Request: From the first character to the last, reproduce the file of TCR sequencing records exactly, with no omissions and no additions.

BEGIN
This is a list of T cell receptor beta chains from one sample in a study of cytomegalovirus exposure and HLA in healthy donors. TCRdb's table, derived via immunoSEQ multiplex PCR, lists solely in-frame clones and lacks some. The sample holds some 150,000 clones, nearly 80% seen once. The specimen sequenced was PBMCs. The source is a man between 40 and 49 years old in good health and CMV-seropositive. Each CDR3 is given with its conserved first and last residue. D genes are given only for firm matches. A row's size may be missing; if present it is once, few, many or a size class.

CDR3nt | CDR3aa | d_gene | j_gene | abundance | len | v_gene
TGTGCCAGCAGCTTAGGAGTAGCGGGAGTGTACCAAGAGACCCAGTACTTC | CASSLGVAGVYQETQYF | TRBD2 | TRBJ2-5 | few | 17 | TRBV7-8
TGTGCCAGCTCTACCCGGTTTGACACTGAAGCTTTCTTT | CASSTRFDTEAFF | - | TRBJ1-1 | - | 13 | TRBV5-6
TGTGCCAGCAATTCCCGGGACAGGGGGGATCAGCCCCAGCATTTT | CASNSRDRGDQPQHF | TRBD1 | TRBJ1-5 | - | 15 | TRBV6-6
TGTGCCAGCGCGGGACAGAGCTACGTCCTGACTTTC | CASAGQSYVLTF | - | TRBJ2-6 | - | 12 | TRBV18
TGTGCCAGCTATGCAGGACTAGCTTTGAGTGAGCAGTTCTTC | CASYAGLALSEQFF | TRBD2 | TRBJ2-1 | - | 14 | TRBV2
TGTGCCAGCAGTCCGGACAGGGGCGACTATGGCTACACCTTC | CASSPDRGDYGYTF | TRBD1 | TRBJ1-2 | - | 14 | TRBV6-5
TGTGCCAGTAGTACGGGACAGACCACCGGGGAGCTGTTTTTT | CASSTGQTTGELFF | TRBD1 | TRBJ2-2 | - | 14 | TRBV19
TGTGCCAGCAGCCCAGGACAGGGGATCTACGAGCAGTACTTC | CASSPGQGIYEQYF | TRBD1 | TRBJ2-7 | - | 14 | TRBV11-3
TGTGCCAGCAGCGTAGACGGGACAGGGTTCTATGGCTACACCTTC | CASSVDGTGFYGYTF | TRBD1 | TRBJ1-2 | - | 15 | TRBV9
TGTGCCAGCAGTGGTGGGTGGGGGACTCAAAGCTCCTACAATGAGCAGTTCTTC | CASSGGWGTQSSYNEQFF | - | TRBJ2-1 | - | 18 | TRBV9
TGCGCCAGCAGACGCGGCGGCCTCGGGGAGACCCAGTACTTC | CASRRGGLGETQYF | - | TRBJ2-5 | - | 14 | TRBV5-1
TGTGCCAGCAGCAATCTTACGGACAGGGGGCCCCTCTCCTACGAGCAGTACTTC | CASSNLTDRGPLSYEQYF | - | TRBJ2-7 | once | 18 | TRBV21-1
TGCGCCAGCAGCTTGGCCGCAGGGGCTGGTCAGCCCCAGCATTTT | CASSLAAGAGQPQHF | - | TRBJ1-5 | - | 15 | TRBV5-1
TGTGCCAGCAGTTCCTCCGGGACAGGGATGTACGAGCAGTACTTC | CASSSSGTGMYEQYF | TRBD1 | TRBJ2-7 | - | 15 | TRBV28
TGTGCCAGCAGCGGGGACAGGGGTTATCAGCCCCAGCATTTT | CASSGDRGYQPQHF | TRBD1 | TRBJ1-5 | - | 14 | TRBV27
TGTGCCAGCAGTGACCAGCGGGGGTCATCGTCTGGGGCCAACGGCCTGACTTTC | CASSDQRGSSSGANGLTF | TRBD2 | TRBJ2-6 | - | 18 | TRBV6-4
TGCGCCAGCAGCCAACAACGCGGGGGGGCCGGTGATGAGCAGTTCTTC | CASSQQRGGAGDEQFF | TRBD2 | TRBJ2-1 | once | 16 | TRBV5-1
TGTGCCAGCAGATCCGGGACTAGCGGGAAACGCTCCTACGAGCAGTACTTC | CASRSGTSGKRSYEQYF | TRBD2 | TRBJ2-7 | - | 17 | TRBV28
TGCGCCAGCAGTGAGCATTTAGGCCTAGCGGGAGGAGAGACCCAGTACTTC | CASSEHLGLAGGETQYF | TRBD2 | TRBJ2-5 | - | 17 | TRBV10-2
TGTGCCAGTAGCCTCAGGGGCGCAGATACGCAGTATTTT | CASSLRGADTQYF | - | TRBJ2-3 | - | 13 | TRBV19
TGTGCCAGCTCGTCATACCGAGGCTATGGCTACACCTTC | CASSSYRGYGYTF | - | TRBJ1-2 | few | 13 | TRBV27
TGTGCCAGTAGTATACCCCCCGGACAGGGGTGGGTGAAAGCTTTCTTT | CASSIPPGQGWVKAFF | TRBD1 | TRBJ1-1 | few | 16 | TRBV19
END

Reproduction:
This is a list of T cell receptor beta chains from one sample in a study of cytomegalovirus exposure and HLA in healthy donors. TCRdb's table, derived via immunoSEQ multiplex PCR, lists solely in-frame clones and lacks some. The sample holds some 150,000 clones, nearly 80% seen once. The specimen sequenced was PBMCs. The source is a man between 40 and 49 years old in good health and CMV-seropositive. Each CDR3 is given with its conserved first and last residue. D genes are given only for firm matches. A row's size may be missing; if present it is once, few, many or a size class.

CDR3nt | CDR3aa | d_gene | j_gene | abundance | len | v_gene
TGTGCCAGCAGCTTAGGAGTAGCGGGAGTGTACCAAGAGACCCAGTACTTC | CASSLGVAGVYQETQYF | TRBD2 | TRBJ2-5 | few | 17 | TRBV7-8
TGTGCCAGCTCTACCCGGTTTGACACTGAAGCTTTCTTT | CASSTRFDTEAFF | - | TRBJ1-1 | - | 13 | TRBV5-6
TGTGCCAGCAATTCCCGGGACAGGGGGGATCAGCCCCAGCATTTT | CASNSRDRGDQPQHF | TRBD1 | TRBJ1-5 | - | 15 | TRBV6-6
TGTGCCAGCGCGGGACAGAGCTACGTCCTGACTTTC | CASAGQSYVLTF | - | TRBJ2-6 | - | 12 | TRBV18
TGTGCCAGCTATGCAGGACTAGCTTTGAGTGAGCAGTTCTTC | CASYAGLALSEQFF | TRBD2 | TRBJ2-1 | - | 14 | TRBV2
TGTGCCAGCAGTCCGGACAGGGGCGACTATGGCTACACCTTC | CASSPDRGDYGYTF | TRBD1 | TRBJ1-2 | - | 14 | TRBV6-5
TGTGCCAGTAGTACGGGACAGACCACCGGGGAGCTGTTTTTT | CASSTGQTTGELFF | TRBD1 | TRBJ2-2 | - | 14 | TRBV19
TGTGCCAGCAGCCCAGGACAGGGGATCTACGAGCAGTACTTC | CASSPGQGIYEQYF | TRBD1 | TRBJ2-7 | - | 14 | TRBV11-3
TGTGCCAGCAGCGTAGACGGGACAGGGTTCTATGGCTACACCTTC | CASSVDGTGFYGYTF | TRBD1 | TRBJ1-2 | - | 15 | TRBV9
TGTGCCAGCAGTGGTGGGTGGGGGACTCAAAGCTCCTACAATGAGCAGTTCTTC | CASSGGWGTQSSYNEQFF | - | TRBJ2-1 | - | 18 | TRBV9
TGCGCCAGCAGACGCGGCGGCCTCGGGGAGACCCAGTACTTC | CASRRGGLGETQYF | - | TRBJ2-5 | - | 14 | TRBV5-1
TGTGCCAGCAGCAATCTTACGGACAGGGGGCCCCTCTCCTACGAGCAGTACTTC | CASSNLTDRGPLSYEQYF | - | TRBJ2-7 | once | 18 | TRBV21-1
TGCGCCAGCAGCTTGGCCGCAGGGGCTGGTCAGCCCCAGCATTTT | CASSLAAGAGQPQHF | - | TRBJ1-5 | - | 15 | TRBV5-1
TGTGCCAGCAGTTCCTCCGGGACAGGGATGTACGAGCAGTACTTC | CASSSSGTGMYEQYF | TRBD1 | TRBJ2-7 | - | 15 | TRBV28
TGTGCCAGCAGCGGGGACAGGGGTTATCAGCCCCAGCATTTT | CASSGDRGYQPQHF | TRBD1 | TRBJ1-5 | - | 14 | TRBV27
TGTGCCAGCAGTGACCAGCGGGGGTCATCGTCTGGGGCCAACGGCCTGACTTTC | CASSDQRGSSSGANGLTF | TRBD2 | TRBJ2-6 | - | 18 | TRBV6-4
TGCGCCAGCAGCCAACAACGCGGGGGGGCCGGTGATGAGCAGTTCTTC | CASSQQRGGAGDEQFF | TRBD2 | TRBJ2-1 | once | 16 | TRBV5-1
TGTGCCAGCAGATCCGGGACTAGCGGGAAACGCTCCTACGAGCAGTACTTC | CASRSGTSGKRSYEQYF | TRBD2 | TRBJ2-7 | - | 17 | TRBV28
TGCGCCAGCAGTGAGCATTTAGGCCTAGCGGGAGGAGAGACCCAGTACTTC | CASSEHLGLAGGETQYF | TRBD2 | TRBJ2-5 | - | 17 | TRBV10-2
TGTGCCAGTAGCCTCAGGGGCGCAGATACGCAGTATTTT | CASSLRGADTQYF | - | TRBJ2-3 | - | 13 | TRBV19
TGTGCCAGCTCGTCATACCGAGGCTATGGCTACACCTTC | CASSSYRGYGYTF | - | TRBJ1-2 | few | 13 | TRBV27
TGTGCCAGTAGTATACCCCCCGGACAGGGGTGGGTGAAAGCTTTCTTT | CASSIPPGQGWVKAFF | TRBD1 | TRBJ1-1 | few | 16 | TRBV19